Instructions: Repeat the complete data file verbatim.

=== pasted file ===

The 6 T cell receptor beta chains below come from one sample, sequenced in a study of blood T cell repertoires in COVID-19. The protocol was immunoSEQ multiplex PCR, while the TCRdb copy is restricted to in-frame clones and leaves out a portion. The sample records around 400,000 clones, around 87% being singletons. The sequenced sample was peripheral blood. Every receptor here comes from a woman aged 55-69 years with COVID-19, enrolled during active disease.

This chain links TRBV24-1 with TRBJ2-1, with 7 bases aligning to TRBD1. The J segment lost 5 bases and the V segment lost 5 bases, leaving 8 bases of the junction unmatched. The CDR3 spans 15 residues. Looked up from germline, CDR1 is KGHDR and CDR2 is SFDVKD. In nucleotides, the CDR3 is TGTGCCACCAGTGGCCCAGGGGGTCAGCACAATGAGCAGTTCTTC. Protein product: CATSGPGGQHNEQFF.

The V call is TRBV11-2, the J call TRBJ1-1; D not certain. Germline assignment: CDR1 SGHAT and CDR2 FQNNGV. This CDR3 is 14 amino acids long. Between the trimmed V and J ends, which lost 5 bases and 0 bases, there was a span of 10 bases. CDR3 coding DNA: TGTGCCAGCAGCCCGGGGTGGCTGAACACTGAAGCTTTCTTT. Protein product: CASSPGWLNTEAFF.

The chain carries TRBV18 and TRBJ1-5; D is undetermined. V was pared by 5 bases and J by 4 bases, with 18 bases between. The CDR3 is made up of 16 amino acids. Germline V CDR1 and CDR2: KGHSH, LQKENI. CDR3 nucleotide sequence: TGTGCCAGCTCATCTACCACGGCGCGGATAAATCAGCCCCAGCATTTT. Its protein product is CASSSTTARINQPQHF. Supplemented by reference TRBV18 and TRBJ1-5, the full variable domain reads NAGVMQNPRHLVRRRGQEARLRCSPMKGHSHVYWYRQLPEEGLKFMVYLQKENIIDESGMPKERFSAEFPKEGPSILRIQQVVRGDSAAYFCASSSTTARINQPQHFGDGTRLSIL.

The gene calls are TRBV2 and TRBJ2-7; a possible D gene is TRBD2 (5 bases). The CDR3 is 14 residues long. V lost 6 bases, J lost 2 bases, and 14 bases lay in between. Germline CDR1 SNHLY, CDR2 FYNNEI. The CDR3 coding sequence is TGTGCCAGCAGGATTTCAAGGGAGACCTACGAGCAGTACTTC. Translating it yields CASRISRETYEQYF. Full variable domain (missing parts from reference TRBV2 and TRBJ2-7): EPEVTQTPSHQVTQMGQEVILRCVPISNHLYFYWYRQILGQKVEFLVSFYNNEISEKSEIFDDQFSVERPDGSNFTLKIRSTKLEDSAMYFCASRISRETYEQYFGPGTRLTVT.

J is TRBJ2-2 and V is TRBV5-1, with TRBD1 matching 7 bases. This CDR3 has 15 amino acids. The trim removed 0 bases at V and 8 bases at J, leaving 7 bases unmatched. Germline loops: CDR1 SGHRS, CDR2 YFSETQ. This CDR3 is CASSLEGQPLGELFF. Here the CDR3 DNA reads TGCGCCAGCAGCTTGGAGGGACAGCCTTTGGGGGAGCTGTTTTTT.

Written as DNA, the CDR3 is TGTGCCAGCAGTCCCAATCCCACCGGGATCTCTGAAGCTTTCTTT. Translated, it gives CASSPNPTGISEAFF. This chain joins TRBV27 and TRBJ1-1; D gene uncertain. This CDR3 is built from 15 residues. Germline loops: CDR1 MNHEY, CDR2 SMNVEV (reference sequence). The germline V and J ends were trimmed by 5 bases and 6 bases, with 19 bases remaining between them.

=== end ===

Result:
The 6 T cell receptor beta chains below come from one sample, sequenced in a study of blood T cell repertoires in COVID-19. The protocol was immunoSEQ multiplex PCR, while the TCRdb copy is restricted to in-frame clones and leaves out a portion. The sample records around 400,000 clones, around 87% being singletons. The sequenced sample was peripheral blood. Every receptor here comes from a woman aged 55-69 years with COVID-19, enrolled during active disease.

This chain links TRBV24-1 with TRBJ2-1, with 7 bases aligning to TRBD1. The J segment lost 5 bases and the V segment lost 5 bases, leaving 8 bases of the junction unmatched. The CDR3 spans 15 residues. Looked up from germline, CDR1 is KGHDR and CDR2 is SFDVKD. In nucleotides, the CDR3 is TGTGCCACCAGTGGCCCAGGGGGTCAGCACAATGAGCAGTTCTTC. Protein product: CATSGPGGQHNEQFF.

The V call is TRBV11-2, the J call TRBJ1-1; D not certain. Germline assignment: CDR1 SGHAT and CDR2 FQNNGV. This CDR3 is 14 amino acids long. Between the trimmed V and J ends, which lost 5 bases and 0 bases, there was a span of 10 bases. CDR3 coding DNA: TGTGCCAGCAGCCCGGGGTGGCTGAACACTGAAGCTTTCTTT. Protein product: CASSPGWLNTEAFF.

The chain carries TRBV18 and TRBJ1-5; D is undetermined. V was pared by 5 bases and J by 4 bases, with 18 bases between. The CDR3 is made up of 16 amino acids. Germline V CDR1 and CDR2: KGHSH, LQKENI. CDR3 nucleotide sequence: TGTGCCAGCTCATCTACCACGGCGCGGATAAATCAGCCCCAGCATTTT. Its protein product is CASSSTTARINQPQHF. Supplemented by reference TRBV18 and TRBJ1-5, the full variable domain reads NAGVMQNPRHLVRRRGQEARLRCSPMKGHSHVYWYRQLPEEGLKFMVYLQKENIIDESGMPKERFSAEFPKEGPSILRIQQVVRGDSAAYFCASSSTTARINQPQHFGDGTRLSIL.

The gene calls are TRBV2 and TRBJ2-7; a possible D gene is TRBD2 (5 bases). The CDR3 is 14 residues long. V lost 6 bases, J lost 2 bases, and 14 bases lay in between. Germline CDR1 SNHLY, CDR2 FYNNEI. The CDR3 coding sequence is TGTGCCAGCAGGATTTCAAGGGAGACCTACGAGCAGTACTTC. Translating it yields CASRISRETYEQYF. Full variable domain (missing parts from reference TRBV2 and TRBJ2-7): EPEVTQTPSHQVTQMGQEVILRCVPISNHLYFYWYRQILGQKVEFLVSFYNNEISEKSEIFDDQFSVERPDGSNFTLKIRSTKLEDSAMYFCASRISRETYEQYFGPGTRLTVT.

J is TRBJ2-2 and V is TRBV5-1, with TRBD1 matching 7 bases. This CDR3 has 15 amino acids. The trim removed 0 bases at V and 8 bases at J, leaving 7 bases unmatched. Germline loops: CDR1 SGHRS, CDR2 YFSETQ. This CDR3 is CASSLEGQPLGELFF. Here the CDR3 DNA reads TGCGCCAGCAGCTTGGAGGGACAGCCTTTGGGGGAGCTGTTTTTT.

Written as DNA, the CDR3 is TGTGCCAGCAGTCCCAATCCCACCGGGATCTCTGAAGCTTTCTTT. Translated, it gives CASSPNPTGISEAFF. This chain joins TRBV27 and TRBJ1-1; D gene uncertain. This CDR3 is built from 15 residues. Germline loops: CDR1 MNHEY, CDR2 SMNVEV (reference sequence). The germline V and J ends were trimmed by 5 bases and 6 bases, with 19 bases remaining between them.